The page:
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Original Issue


How small can a car get? The latest in the tiny class at New York's Travel and Auto Sports Show will surprise you—but they're real cars

There's a legend, apparently apocryphal, that if you cast a coin over your left shoulder into the burbling water of the beautiful Trevi Fountain in Rome your wish will come true. You can try it in the Exhibition Hall at Madison Square Garden, New York City, where the Universal Travel & Auto Sports Show, under the direction of Fred Pittera, has opened its doors. The Trevi Fountain is a convincing papier m√¢ché replica of the Roman original and the appeal to cast coins in its waters is in a worthy cause—the fight against cerebral palsy. And there's a lot in the show to wish for.

By and large I found it an interesting exhibition, aimed less at the sports car aficionado (who already has seen most of the 1955 Jaguars, Ferraris, Maseratis and the rest) than at the general public, with emphasis on the bizarre, the super-luxurious or the refreshingly new. On the top rungs of the price ladder, three custom built machines lorded it over the other exhibits. First was a Chrysler Imperial sports sedan with an aluminum body 22 feet long and brightwork in genuine 24 carat gold instead of plebeian chrome. Equipped with a souped-up, 300 hp V8 engine which can push it along at 130 mph, this car doubtless inspired the new Chrysler "300," and about $25,000 would put you at its wheel. Not far behind (at $20,000 or so) was an imposing British Bentley sedan with streamlined bronze coachwork by Bertone of Italy, featuring every conceivable push-button luxury. And in third spot, a strikingly crafted Cadillac chassis with a German-built Spohn body styled by Brooks Stevens of Milwaukee, Wis. This splendiferous machine, romantically named the "Valkyrie" and finished in black and white for startling contrast, is to be built in limited numbers by the Imprex Company of Cleveland, Ohio; $15,000 is the tag.


At the other end of the scale was the most versatile and intriguing selection of three-wheelers and scooters yet seen at an American show. In the three-wheeled group, German plane-builder Messerschmitt has come up with a lulu—a miniature, tandem-seated, bug-eyed job with a hinged plexiglass top. Powered by a 9-hp, single-cylinder, air-cooled engine, it weighs 485 pounds, runs 100 miles on a gallon of gas and will do 50 mph. You can own it for only $895, f.o.b. New York, and its uses in the suburban scheme of life are countless—meeting commuter trains, doing your local shopping, taking the kids to school, visiting friends and so on. Larger, more powerful, but still on three wheels is the nimble Tri-Car Suburbanette. Looking like a truncated sedan, the Tri-Car has a Fibre-plastic body and a rear-mounted Lycoming two-cylinder air-cooled engine. It features an automatic transmission and torsilastic (live rubber and metal) suspension independent on all three wheels. The Tri-Car will hit 60 mph from a standstill in 16 seconds, top 40 miles on a gallon, despite its 30 hp, and climb 22% grades. It carries two in comfort and—like the other three-wheelers—costs under $1,000.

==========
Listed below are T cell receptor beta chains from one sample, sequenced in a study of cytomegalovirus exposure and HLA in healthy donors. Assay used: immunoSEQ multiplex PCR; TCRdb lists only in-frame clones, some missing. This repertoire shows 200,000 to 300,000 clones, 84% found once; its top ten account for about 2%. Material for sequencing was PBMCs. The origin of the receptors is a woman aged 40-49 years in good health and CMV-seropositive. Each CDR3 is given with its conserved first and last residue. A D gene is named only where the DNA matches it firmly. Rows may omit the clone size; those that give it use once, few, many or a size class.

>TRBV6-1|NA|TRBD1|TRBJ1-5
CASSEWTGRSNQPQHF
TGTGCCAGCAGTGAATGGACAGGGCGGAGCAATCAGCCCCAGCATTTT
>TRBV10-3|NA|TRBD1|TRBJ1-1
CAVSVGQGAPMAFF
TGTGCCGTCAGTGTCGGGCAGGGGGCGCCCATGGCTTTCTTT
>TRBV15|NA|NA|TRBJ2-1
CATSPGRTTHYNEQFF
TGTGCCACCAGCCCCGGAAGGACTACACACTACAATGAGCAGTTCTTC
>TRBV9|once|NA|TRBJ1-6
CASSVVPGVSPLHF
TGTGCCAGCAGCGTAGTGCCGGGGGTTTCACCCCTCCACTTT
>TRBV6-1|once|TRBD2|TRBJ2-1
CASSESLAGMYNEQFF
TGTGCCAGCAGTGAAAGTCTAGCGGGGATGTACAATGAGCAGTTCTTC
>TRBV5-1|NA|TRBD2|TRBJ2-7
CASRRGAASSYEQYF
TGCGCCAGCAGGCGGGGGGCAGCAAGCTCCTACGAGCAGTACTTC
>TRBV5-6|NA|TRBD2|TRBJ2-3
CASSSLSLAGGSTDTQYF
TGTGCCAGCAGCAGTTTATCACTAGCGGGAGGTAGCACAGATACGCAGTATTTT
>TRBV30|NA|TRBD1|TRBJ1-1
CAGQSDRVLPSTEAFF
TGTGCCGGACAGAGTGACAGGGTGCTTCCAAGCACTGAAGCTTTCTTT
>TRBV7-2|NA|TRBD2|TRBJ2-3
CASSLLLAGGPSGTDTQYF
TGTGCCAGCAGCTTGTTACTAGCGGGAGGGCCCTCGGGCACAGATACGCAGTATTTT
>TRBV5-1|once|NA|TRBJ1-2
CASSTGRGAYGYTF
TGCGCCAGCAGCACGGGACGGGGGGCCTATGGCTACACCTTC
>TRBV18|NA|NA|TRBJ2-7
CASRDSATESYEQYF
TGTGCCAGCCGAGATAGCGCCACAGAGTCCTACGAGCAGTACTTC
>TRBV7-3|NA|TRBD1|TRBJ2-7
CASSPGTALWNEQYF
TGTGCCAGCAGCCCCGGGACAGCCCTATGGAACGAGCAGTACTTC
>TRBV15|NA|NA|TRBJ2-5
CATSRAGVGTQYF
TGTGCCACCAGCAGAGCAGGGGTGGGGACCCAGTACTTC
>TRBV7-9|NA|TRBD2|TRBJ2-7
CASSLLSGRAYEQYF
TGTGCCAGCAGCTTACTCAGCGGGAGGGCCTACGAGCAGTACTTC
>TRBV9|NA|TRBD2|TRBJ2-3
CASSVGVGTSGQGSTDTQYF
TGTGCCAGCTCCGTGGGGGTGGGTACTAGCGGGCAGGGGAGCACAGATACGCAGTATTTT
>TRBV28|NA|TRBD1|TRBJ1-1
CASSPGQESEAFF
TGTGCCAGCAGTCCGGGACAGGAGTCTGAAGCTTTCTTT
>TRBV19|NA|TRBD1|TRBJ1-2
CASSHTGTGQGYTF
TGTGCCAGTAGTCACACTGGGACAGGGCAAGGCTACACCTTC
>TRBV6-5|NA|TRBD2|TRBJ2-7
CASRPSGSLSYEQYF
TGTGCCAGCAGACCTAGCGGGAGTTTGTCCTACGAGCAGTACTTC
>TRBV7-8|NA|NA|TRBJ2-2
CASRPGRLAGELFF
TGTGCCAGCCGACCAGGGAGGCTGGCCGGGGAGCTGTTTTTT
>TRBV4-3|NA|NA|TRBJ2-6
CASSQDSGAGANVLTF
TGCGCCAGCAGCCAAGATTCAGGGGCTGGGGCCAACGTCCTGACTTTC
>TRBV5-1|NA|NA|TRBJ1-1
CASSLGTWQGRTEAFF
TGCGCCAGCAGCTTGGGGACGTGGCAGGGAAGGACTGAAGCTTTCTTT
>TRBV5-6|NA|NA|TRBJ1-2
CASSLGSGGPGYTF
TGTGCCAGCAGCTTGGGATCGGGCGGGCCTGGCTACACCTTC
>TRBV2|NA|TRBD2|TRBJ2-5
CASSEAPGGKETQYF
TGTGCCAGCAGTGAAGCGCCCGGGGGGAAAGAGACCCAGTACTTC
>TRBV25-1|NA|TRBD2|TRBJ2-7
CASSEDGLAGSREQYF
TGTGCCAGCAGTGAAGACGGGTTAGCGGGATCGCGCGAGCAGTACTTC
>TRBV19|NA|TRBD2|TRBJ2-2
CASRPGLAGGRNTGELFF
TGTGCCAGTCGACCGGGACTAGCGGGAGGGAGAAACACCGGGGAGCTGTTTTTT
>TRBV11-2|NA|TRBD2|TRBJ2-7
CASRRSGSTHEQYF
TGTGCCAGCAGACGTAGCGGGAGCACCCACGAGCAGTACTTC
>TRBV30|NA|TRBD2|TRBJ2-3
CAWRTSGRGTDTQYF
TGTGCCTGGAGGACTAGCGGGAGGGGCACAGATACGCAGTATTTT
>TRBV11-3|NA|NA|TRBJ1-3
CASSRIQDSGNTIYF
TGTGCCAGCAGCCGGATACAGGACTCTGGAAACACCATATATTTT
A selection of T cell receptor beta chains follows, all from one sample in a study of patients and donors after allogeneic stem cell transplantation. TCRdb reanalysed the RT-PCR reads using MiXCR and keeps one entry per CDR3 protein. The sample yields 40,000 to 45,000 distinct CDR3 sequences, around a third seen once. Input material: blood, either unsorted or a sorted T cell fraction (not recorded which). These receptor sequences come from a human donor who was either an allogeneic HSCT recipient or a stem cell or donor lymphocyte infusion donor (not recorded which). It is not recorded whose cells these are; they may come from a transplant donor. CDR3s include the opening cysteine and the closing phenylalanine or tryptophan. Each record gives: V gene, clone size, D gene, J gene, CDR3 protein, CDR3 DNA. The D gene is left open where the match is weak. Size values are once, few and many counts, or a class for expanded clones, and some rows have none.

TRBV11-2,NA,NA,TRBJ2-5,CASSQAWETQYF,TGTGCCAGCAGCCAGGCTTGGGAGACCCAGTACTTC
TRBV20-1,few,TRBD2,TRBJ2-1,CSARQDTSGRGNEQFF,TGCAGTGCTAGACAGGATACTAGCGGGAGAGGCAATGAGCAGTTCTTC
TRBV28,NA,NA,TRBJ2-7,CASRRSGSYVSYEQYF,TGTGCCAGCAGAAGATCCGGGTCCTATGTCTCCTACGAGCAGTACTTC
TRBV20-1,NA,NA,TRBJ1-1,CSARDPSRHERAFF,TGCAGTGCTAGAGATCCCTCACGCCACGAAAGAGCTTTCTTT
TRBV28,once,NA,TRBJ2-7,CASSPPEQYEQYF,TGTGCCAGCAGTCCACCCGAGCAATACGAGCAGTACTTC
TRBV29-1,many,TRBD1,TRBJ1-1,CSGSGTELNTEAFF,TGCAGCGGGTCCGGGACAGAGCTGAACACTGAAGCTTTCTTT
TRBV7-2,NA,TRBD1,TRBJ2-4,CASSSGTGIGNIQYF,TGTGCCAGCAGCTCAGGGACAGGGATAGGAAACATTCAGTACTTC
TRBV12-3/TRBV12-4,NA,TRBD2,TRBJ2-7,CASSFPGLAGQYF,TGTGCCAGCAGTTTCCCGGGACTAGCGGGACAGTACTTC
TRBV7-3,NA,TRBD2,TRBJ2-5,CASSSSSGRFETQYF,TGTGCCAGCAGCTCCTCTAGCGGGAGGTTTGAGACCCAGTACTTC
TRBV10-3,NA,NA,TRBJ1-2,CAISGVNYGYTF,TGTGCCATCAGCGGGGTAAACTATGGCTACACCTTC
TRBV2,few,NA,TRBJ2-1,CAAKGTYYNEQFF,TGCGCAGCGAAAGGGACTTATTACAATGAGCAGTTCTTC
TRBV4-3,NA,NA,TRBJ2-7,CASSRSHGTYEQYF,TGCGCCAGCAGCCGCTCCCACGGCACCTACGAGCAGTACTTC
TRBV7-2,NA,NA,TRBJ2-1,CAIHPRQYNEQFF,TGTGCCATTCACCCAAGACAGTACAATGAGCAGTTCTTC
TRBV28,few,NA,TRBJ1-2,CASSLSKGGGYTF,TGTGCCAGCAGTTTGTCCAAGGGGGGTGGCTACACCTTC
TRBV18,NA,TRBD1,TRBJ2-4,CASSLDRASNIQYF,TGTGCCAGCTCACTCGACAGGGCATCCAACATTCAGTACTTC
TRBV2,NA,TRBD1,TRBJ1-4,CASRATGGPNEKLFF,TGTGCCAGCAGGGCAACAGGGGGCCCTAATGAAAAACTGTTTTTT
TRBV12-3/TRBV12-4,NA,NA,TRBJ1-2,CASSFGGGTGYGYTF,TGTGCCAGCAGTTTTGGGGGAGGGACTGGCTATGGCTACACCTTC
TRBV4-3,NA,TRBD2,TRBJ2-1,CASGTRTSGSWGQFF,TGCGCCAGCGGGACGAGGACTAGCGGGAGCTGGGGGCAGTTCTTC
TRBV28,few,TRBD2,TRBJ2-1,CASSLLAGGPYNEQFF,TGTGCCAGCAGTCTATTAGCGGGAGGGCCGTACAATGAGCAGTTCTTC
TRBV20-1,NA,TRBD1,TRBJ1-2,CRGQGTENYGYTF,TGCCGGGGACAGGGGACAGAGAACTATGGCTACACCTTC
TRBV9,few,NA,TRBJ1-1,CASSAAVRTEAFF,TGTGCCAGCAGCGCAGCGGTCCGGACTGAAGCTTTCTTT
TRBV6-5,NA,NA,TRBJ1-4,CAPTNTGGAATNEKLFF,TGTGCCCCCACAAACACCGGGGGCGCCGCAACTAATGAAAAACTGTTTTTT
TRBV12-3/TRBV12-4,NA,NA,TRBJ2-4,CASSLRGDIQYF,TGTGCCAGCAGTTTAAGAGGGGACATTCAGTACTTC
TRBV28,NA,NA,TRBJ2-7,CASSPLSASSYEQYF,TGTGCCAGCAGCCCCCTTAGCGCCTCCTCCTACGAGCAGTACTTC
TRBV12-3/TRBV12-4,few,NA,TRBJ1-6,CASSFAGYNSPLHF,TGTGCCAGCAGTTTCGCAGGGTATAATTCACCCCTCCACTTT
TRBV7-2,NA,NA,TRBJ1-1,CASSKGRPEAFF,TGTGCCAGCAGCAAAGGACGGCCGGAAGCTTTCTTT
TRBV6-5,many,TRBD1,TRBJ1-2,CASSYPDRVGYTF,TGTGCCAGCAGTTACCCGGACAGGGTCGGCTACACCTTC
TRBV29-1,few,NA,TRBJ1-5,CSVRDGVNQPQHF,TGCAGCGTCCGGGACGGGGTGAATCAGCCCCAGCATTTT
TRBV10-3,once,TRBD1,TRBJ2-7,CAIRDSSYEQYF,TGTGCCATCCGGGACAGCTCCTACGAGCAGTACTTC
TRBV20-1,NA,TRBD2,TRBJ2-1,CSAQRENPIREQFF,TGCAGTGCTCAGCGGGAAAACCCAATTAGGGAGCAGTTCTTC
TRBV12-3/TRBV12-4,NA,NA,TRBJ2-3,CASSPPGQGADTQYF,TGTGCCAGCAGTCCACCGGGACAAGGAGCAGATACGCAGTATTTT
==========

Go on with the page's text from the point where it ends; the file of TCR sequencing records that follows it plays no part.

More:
Among the scooters the Milan-built Italian Lambretta is a joyous little 6-hp machine with miniature tires (4.00 x 8) and an air-cooled engine. It will carry two people on tandem saddles (or three with an American-built lightweight sidecar) for 125 miles on a gallon of gas and still top 50 mph. The Lambretta, which is built by the Innocenti Corporation, first appeared in 1946 when that firm reconverted from war contracts. It has since found 750,000 buyers in Europe, mainly Italy, and is now being produced at the rate of 1,000 units a day. U.S. delivered price is only $329, or $428 with sidecar, and the Lambretta will take you anywhere—even over mountains. In fact, Union Tours are promoting a round-trip, $1,425 packaged European vacation starting from New York, which includes the price of a Lambretta scooter delivered in Milan.


From a performance standpoint, the outstanding exhibit of the show was a metallic-gray Bertone-bodied sports job on an Alfa Romeo 1900 chassis with a 100 hp engine. Called the BAT-5, this experimental machine is so efficiently streamlined that it can hold 100 mph on 46% of its power with the throttle only one third open. Maximum speed is 123 mph and the BAT can be driven "hands-off" at 50 mph.

But for all the show's galaxy of four-wheeled performers totaling probably 15,000 hp and more than a million dollars, it's the little fellows that stand out; and among them, the saucy Italian Isetta is the most intriguing. Looking like a fighter plane cockpit on four wheels, it is powered by a two-cylinder, air-cooled engine of 10 hp that runs better than 70 mpg. Top speed is 60 mph and when you get to where you're going, you open the front door and just step out—the wheel and steering column are hinged to swing out of your way.